Thursday, February 27, 2014

Annihilation (Schalke 1 – Real Madrid 6)

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Madrid completely butchered Schalke at the Veltins Arena last night.
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I am still stunned in a really beautiful way following what I just saw a few hours ago. Last night / early this morning, Real Madrid completely annihilated Schalke 04. The score was 1-6 with our front 3, the BBC (Bale, Benzema, Cristiano), each scoring twice. In all my years as a Real Madrid supporter, this was the greatest ever performance I have ever seen the team play away from home in a Champions League elimination tie. I say that in consideration of the nature of the opponent and the manner by which the team won. Someone had remarked ‘Schalke 0-4’ rather cleverly on twitter last night, with the scoreline at 0-4. I instantly thought to myself ‘that’d be a great title for my blog post for the match.’ Schalke 0-5 worked too, so did Schalke 0-6. But at 1-6 (with Schalke’s superb consolation goal coming from ex-Real Madrid player Huntelaar), and thinking about the fact that the scorelie could have easily been 1-11, I decided to go for: ‘Annihilation’.
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With respect to other European Leagues, Schalke are not some team from a second / third-rate European league, whose players would consider it a blessing from heavens to be breathing the same air as Cristiano Ronaldo and co. I’m not saying that Schalke are Bayern Munich, but let’s make no mistake about it: they are no strangers to the Champions League either. They in fact, play only 27 miles (or kilometres?) from Real Madrid’s most frequent European Disaster (Borussia’s Signal Igduna Park), at the heart of Germany’s Ruhr Valley… the country where Real Madrid’s greatest heroes spectacularly fail (1 in in 25 matches won prior to last night).
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Balance and Control
Saw this graphic on Twitter this morning. It summed up really well what happened at the Veltins Arena last night.
One of the things that really struck me following last night’s match were the similarities between last night’s spectacular win vs. Schalke  at the Veltins Arena and last Saturday’s meh win over Elche at home. What do I mean by this? Real Madrid have learned to control a match and seem to have learned to play with the ‘Balance’ that Ancelotti has been preaching. It seems like a simple thought but it really is quite a big deal.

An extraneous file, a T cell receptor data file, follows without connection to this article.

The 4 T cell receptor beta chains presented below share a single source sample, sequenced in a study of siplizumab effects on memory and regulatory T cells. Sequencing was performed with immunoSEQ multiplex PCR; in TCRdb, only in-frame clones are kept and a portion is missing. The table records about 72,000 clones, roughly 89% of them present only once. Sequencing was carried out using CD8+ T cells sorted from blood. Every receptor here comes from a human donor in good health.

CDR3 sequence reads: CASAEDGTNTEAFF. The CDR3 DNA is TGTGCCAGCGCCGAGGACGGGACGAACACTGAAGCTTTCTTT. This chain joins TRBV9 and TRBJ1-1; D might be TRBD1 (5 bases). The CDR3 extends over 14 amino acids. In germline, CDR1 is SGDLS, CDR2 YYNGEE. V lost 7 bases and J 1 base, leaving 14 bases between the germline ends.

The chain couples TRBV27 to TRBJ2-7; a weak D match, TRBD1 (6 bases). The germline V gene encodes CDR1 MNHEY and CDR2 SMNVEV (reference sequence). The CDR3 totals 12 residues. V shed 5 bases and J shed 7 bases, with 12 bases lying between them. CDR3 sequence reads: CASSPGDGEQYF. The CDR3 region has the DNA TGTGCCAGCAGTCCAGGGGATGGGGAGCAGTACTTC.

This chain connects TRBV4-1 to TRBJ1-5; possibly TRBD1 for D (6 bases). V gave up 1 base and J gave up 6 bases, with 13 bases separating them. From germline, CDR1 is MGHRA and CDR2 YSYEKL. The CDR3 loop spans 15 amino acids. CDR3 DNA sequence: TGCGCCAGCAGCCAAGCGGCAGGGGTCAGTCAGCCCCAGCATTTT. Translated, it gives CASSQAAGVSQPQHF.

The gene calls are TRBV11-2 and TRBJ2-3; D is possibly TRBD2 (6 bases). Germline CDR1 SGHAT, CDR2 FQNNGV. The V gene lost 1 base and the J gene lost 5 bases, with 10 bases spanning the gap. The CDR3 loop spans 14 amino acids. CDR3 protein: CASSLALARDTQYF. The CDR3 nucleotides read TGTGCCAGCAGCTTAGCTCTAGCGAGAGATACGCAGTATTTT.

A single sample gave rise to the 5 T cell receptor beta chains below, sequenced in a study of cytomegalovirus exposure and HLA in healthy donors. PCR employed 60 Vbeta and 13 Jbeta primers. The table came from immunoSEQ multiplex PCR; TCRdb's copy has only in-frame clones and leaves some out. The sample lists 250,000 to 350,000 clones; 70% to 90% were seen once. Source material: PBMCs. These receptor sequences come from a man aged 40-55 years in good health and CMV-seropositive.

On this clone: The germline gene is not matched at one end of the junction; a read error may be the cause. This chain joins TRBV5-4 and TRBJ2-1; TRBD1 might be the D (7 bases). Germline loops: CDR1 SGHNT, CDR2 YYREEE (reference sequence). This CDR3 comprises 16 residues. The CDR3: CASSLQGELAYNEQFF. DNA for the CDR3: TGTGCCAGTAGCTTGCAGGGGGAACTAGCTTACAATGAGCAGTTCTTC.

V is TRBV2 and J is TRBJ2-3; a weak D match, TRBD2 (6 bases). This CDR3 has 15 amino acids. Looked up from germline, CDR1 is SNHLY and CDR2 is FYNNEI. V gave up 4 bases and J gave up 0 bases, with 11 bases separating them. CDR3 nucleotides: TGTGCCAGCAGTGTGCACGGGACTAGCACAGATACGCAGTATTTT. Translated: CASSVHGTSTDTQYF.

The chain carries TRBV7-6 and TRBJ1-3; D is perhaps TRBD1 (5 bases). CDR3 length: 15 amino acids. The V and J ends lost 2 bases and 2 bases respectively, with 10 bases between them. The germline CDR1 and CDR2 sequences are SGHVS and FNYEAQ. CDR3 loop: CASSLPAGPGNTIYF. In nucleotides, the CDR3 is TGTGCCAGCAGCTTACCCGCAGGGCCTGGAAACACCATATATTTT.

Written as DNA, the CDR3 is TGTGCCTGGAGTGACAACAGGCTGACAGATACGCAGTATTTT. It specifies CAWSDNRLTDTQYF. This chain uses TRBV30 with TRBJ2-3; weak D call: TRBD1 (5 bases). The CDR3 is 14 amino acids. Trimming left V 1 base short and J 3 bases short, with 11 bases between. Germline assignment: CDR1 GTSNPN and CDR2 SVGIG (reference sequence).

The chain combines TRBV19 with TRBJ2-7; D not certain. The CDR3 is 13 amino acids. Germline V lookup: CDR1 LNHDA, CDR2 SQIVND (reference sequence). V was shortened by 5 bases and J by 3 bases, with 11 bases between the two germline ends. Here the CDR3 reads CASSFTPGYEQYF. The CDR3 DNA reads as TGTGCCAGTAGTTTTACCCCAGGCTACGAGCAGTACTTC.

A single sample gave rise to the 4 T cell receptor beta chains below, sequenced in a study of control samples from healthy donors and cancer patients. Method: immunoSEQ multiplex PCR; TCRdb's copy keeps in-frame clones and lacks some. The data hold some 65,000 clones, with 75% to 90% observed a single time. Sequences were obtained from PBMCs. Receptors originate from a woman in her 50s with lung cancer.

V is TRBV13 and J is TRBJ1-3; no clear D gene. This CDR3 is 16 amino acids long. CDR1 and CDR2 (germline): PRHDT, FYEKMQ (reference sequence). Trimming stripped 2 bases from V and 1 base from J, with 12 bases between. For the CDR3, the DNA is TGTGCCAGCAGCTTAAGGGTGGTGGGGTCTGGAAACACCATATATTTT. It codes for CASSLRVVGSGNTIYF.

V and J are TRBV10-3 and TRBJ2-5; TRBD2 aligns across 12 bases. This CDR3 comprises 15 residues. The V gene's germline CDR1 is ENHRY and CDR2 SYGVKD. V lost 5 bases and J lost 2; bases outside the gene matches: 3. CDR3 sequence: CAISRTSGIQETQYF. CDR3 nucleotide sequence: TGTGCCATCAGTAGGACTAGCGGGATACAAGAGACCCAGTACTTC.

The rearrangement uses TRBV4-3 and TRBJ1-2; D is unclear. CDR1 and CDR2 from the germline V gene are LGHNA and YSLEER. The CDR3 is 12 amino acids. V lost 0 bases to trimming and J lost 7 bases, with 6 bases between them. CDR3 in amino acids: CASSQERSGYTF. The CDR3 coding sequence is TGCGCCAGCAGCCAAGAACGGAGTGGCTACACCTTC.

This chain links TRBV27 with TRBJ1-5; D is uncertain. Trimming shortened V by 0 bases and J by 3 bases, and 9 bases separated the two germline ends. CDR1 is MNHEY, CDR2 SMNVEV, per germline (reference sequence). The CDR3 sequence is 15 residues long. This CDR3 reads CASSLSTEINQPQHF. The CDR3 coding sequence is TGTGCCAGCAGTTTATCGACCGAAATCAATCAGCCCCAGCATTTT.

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Mourinho’s Madrid was about sheer intensity, physical power and fast-as-a-fuck lightning speed (a model he seems to be trying to replicate in Chelsea now). He happily ceded control of a match to the opponent, many times luring them into moments of having a false sense of security before murderously striking them down with irresistible speed and relentlessness. It was exhilarating to watch as a spectator but also easy to anticipate as a tactical observer if you were the opponent. Thus, its success became predicated on intensity and physical aggression. 3 years of this method in Madrid’s fishbowl environment, political landscape and such would inevitably take its toll on the team. Conflicts emerge (Casillas, Ramos, Pepe, Ronaldo even) and players whom the team cannot live without physically wear out (Alonso).
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Enter Ancelotti who has obsessed about ‘Balance’ (‘equilibrio’ as he would say). He sounded like a broken record, particularly at the start of the season as he would criticize his team’s performance early in the season. We’re finally starting to understand where this obsession for ‘Balance’ comes from… and what it means.
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Against Elche over the weekend and against Schalke last night… and pretty much against every team we’ve faced over the last 2 months, we saw it. We didn’t always play well going forward, we didn’t always tune up the intensity (as we did in that first leg in the CDR vs. Atleti) but we almost always learned how to control the match with possession and did so with ‘balance’ – keeping Lopez and Casillas’ goal safe from harm. With the midfield trio of Alonso, Modric and Di Maria, Ancelotti have found 3 players who all are willing to embrace defensive responsibility and offer 3 completely varying ways to bring the ball forward to our attackers: be it through Alonso’s long range passing, Modric’s pass-and-move maneuvers or Di Maria’s vertical mazy dribbling. And in this sense, last night was no different from last weekend – or the last 2 months.
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Beyond the team’s tactical ‘balance’ and newfound ability to control the game, it’s also very important to note that the individual members of the team have all also collectively improved their ability to read the game. It is clear that there is a sort of system in place by which certain players surge forward to retrieve lost balls / clearances and press the opponent when our attacks are repelled. Likewise, a system also seems to be in place by which the team is able to collectively double back once the opponent is about to start a counter attack. This collective improvement in the team’s ‘Group Think’ has become one of the critical elements of the team’s success. Players are no longer simplistically designated as ‘attackers’ or ‘defenders’, the team now collectively attacks and defends together. It is an entirely different, but wholly more beautiful way of defining ‘balance’.